Environment Protection Agency (EPA) staff have found that Scottish Environment Protection Authority (SEPA) staff were more likely to have taken action to protect their work environment than their colleagues in England.
The figures were revealed by the agency’s latest marine protection guidance for staff.
This guidance provides guidance on how to ensure the protection of marine and coastal environment by safeguarding the health, safety and wellbeing of staff.
The guidance states that it is best to consider protecting work environments in terms of the specific circumstances in which the environment is exposed, the nature and duration of the exposure, the level of risk to the staff, and the overall public health, economic and environmental impact of the work environment.
A further issue that is important in determining the effectiveness of any measures is that they must not detract from the overall environment.
“In terms of work environments, it is important that staff understand the importance of protecting the environment and what impact that will have on their personal and professional wellbeing,” a spokesperson for SEPA said.
“The agency will be working with colleagues from across the UK to improve the effectiveness and sustainability of its marine environment policy.”
The guidance comes as Scotland’s Scottish Government and other local government bodies have struggled to respond to the massive number of sick and injured marine mammal deaths in the last year.
The agency has been working with a range of stakeholders to help them to understand the impacts of the marine environment on their work and their staff.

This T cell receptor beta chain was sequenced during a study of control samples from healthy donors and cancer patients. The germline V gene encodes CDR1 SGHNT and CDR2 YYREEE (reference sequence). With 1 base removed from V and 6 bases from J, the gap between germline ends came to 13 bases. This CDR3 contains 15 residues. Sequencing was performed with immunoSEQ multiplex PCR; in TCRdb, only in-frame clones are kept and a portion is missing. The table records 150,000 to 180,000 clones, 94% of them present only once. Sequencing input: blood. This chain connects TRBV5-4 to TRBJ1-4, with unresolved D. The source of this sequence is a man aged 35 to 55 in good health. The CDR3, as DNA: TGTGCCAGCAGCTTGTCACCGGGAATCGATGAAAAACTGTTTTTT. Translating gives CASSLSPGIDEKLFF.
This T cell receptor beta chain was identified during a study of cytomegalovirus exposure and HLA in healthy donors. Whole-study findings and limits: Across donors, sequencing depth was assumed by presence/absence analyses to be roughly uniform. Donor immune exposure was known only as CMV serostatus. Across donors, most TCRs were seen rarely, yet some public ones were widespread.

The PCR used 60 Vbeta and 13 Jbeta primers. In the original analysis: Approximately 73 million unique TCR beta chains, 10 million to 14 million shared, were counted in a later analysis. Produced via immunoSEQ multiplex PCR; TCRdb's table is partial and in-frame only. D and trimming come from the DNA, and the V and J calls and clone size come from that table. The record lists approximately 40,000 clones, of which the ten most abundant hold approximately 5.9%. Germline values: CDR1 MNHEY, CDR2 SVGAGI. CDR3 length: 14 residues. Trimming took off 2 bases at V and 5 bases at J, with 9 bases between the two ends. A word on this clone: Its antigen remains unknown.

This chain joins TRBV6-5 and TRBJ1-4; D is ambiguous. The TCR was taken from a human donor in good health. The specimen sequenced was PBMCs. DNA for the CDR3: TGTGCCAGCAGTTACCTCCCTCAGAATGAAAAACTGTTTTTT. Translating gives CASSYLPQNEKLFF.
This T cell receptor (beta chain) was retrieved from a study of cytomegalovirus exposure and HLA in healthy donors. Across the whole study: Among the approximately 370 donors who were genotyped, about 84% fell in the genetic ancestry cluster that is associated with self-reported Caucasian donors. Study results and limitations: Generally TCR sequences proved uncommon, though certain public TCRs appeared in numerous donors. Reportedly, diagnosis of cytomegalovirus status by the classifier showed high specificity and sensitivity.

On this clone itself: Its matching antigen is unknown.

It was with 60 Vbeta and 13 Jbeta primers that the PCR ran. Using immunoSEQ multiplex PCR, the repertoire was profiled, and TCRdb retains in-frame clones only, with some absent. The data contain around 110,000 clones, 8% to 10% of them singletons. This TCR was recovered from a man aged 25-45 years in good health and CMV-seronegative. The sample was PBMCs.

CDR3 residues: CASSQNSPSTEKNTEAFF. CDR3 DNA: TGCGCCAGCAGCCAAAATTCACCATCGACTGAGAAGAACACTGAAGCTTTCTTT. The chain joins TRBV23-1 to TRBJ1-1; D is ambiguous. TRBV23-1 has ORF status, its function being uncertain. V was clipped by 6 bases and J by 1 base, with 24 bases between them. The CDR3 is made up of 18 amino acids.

It said that, for example, staff were asked to make plans to manage and manage the marine life that is in their environment.SEPA staff are also asked to monitor their work area and their workplace for any signs of disturbance, and to provide regular reports to the Environment Protection Authorities (EPA).
The guidance also said that the Agency should have staff working from the same area, to ensure they are both safe and healthy, and that they are aware of the risk of any workplace incident and the actions that should be taken to minimise or avoid it.
The guidance said that “it is important to understand that each environment must be viewed in its own right, and not be viewed as a single set of policies or actions that can be applied across the whole environment.
The agency must also be mindful that marine life are important members of the Scottish environment, and must be protected in accordance with national, regional and local environmental laws.”
The agency said it would be developing a new marine environment guidance that would be published on the agency website later this year.